Casting Lures(from Shore)

Conditions for casting lures from Shore

During the early morning or evening in the spring & summer or anytime during the fall is an excellent time to find a good shoreline fishing location on a beach or jetty to cast artificial lures for predatory species. Fish during a rising barometer and an incoming tide, especially if there is a stout wind over the ocean. The key is to find as much white water as possible either in the surf or where the sea crashes against rocks, and the current caused tiny whirlpools as it rushes by.

Since the water in these areas is not very deep, using floating plugs is very effective. If the wind and sea is not cooperating or the water is known to be deeper, metal jigs and diving plugs can be used. Your objective in either case is to cast your lure as far from the shoreline or jetty as possible.

Let your floating plugs go with the current while sharply pulling the lure so it dives and resurfaces. Striped bass will usually have in the middle water column in these conditions to pick off baitfish caught in the surf or current. Once they notice your plug they will charge to the surface and engulf it. Allow the strike to happen without pulling the rod. Most top water plugs are equipped with 2 or 3 sets of 4/0 treble hooks, which are not easily spit out. So allow the fish to take some line before tightening and setting the hooks.

If you are using metal jigs, diving plugs or bucktails, retrieve the lure at a minimum pace allowing bucktails to bounce off the bottom as you reel them in. Again the slower speed is triggering the gamefish to prey on an injured or confused fish. Blues will usually strike when the bait is at its furthest from the shore. Weakfish have a tendency to grab bucktails as they bounce off the bottom closer to shore.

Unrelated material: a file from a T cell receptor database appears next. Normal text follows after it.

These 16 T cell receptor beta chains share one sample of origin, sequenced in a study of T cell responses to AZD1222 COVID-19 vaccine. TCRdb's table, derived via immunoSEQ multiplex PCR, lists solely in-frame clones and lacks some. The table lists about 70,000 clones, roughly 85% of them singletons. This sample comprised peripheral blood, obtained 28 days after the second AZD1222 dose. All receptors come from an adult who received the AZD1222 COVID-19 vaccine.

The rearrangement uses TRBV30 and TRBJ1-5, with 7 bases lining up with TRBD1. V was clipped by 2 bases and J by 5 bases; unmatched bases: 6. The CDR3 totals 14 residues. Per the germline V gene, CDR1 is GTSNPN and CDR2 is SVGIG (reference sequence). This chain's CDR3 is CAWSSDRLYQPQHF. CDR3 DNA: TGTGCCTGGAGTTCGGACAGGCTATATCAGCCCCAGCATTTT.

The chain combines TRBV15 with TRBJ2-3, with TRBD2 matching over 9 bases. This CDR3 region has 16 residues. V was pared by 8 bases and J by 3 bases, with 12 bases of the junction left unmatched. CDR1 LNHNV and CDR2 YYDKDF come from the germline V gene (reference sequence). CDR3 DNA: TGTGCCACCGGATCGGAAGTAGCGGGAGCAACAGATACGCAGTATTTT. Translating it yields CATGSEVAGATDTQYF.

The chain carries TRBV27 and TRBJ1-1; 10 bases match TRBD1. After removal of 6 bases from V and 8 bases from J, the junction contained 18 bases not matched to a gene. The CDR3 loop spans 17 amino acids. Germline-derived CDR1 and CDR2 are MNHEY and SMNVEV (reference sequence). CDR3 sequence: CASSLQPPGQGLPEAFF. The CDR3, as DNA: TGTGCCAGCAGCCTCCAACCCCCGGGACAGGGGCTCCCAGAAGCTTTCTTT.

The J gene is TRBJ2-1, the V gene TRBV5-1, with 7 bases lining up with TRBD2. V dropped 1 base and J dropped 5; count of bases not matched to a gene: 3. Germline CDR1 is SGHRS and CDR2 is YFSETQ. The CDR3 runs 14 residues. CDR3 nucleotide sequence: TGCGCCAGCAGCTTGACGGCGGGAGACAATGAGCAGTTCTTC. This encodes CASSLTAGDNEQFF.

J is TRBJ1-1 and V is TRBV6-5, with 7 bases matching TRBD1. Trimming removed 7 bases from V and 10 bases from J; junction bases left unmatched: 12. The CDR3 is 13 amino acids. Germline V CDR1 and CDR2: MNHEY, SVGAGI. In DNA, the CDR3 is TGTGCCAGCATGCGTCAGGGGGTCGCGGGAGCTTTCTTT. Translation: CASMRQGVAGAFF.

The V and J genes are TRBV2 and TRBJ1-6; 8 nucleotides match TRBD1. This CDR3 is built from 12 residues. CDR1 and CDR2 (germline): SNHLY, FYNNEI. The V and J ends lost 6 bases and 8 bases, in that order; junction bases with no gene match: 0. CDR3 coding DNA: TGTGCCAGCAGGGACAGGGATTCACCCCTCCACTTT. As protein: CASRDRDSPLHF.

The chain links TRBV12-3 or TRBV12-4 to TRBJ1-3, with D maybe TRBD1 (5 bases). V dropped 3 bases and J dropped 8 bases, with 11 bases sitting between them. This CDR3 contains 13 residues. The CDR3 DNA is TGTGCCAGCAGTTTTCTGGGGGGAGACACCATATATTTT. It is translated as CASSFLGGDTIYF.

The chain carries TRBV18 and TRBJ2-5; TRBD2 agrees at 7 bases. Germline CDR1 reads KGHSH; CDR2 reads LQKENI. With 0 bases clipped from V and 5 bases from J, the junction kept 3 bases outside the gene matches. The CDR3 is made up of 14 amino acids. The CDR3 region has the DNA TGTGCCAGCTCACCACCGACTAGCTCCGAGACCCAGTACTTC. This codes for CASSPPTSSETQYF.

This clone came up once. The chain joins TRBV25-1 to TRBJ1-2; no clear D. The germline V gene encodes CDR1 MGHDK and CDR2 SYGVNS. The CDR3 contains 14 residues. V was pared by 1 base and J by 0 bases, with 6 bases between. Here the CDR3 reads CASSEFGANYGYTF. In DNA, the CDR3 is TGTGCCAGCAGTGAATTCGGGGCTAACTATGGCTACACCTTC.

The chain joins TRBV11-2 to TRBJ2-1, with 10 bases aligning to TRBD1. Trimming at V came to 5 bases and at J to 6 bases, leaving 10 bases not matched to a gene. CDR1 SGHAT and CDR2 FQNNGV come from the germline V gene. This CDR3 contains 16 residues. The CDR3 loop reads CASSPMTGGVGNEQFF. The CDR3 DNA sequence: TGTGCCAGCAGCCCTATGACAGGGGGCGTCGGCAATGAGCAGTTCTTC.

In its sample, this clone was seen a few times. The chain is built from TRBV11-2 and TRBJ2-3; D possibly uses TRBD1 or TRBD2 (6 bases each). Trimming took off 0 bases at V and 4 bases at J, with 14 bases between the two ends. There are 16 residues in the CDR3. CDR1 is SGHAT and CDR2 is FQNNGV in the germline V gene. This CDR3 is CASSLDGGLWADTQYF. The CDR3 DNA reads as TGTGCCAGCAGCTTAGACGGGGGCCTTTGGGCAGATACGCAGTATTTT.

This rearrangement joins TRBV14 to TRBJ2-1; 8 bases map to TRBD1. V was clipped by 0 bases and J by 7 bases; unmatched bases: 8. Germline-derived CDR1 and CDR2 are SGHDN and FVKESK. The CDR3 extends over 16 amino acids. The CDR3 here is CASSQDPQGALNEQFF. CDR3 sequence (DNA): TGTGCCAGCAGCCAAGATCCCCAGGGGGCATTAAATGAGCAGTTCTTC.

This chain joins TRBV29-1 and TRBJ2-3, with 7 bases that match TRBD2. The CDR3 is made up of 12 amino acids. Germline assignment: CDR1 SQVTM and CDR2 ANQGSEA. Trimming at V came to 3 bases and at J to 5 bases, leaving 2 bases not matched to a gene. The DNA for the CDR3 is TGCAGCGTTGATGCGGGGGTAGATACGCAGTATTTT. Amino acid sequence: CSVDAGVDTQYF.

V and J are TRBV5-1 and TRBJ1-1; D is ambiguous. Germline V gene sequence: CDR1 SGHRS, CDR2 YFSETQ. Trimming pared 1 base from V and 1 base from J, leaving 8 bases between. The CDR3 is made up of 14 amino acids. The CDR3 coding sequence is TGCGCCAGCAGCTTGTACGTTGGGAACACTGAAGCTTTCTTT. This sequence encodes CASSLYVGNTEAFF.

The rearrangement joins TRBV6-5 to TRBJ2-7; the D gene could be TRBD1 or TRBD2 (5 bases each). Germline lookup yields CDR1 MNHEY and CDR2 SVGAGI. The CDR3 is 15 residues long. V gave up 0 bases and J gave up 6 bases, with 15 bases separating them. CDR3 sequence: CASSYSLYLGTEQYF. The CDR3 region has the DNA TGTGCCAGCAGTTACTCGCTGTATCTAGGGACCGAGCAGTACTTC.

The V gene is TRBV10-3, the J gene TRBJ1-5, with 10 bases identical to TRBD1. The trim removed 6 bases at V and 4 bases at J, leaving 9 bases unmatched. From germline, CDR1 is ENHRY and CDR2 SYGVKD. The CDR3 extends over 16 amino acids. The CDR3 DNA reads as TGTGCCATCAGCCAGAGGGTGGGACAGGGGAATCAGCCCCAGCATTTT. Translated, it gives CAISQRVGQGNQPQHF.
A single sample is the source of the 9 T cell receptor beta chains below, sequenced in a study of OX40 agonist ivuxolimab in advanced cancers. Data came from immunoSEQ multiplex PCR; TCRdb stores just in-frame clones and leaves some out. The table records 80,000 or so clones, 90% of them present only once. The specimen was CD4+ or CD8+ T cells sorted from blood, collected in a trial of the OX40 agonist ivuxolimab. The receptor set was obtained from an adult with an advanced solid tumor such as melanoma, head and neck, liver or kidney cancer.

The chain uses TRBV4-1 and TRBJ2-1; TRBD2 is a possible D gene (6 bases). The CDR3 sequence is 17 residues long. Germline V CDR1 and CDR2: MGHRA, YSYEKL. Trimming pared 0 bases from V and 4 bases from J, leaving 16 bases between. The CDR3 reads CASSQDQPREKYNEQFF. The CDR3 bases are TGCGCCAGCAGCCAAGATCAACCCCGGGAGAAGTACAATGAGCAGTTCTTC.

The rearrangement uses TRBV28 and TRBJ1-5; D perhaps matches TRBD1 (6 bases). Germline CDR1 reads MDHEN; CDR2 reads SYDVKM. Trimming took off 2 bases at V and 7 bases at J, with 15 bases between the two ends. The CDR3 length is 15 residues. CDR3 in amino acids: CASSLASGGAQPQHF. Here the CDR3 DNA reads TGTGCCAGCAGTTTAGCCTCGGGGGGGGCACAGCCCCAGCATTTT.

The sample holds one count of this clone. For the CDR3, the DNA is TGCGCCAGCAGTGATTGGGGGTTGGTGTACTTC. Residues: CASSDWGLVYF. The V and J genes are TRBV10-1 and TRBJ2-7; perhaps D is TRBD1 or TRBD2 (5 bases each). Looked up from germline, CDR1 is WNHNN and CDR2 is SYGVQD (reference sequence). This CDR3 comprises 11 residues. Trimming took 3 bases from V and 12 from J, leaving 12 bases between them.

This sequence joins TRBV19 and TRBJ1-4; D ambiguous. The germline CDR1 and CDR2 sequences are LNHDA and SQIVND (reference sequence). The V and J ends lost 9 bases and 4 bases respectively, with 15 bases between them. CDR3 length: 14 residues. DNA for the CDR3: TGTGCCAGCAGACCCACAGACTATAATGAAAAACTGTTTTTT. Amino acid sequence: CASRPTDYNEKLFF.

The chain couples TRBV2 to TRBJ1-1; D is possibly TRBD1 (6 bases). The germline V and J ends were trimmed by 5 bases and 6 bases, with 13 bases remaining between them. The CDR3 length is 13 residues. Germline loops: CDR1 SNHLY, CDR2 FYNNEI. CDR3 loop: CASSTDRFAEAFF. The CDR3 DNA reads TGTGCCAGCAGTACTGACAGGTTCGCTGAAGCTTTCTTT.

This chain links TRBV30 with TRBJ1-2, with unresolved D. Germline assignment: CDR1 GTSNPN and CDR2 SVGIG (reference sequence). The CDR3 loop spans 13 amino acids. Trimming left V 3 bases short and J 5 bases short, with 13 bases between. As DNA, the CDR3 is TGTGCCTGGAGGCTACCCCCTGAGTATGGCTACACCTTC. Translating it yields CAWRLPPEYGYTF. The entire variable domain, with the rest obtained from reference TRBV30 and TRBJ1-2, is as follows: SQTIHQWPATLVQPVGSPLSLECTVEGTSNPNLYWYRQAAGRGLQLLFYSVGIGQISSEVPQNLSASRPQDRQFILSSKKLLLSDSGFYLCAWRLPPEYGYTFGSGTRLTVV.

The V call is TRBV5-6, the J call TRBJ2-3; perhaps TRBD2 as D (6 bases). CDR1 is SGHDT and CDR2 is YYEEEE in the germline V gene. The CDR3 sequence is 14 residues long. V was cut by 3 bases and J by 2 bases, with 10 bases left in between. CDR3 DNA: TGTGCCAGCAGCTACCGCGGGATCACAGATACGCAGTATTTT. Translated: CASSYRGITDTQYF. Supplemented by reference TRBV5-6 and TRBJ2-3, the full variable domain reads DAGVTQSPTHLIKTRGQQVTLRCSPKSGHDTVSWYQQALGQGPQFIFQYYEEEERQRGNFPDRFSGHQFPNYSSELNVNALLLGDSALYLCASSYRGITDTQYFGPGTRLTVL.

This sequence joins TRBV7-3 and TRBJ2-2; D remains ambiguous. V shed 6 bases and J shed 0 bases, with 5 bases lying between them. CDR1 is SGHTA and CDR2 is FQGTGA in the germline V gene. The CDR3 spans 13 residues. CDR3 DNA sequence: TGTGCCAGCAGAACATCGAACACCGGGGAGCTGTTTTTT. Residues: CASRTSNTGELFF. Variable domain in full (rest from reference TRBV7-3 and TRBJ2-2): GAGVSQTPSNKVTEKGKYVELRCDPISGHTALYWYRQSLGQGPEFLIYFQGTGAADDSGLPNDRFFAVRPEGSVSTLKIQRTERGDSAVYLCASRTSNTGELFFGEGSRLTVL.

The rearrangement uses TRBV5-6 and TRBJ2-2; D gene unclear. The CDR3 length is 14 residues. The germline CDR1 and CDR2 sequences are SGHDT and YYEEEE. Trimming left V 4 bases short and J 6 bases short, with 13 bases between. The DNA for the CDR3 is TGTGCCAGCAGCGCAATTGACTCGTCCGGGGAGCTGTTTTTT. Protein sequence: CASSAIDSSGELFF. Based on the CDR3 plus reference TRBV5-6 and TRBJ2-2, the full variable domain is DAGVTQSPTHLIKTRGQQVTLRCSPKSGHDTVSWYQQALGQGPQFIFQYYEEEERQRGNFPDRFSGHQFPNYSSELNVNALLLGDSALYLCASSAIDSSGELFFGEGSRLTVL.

When fishing from a jetty, fish the side of the jetty that offers the most white water for stripers, fish the calmer side with a faster retrieval for blues & weaks. Occasionally fluke will take a lure close to the bottom during the early spring or late summer. Piers & bulkheads in rivers also offer structure and wash.

On a pier it is possible to jig a metal or bucktail, much in the way one would on a boat. The most important factor when you choose to cast lures from shore is not to waste your time and energy in areas that do not over the rough currents or structure, or during outgoing or low tides.

�Copyright 2001 TechnoDev Inc. FISHBOX.TV is a registered trademark - Inquiries [email protected]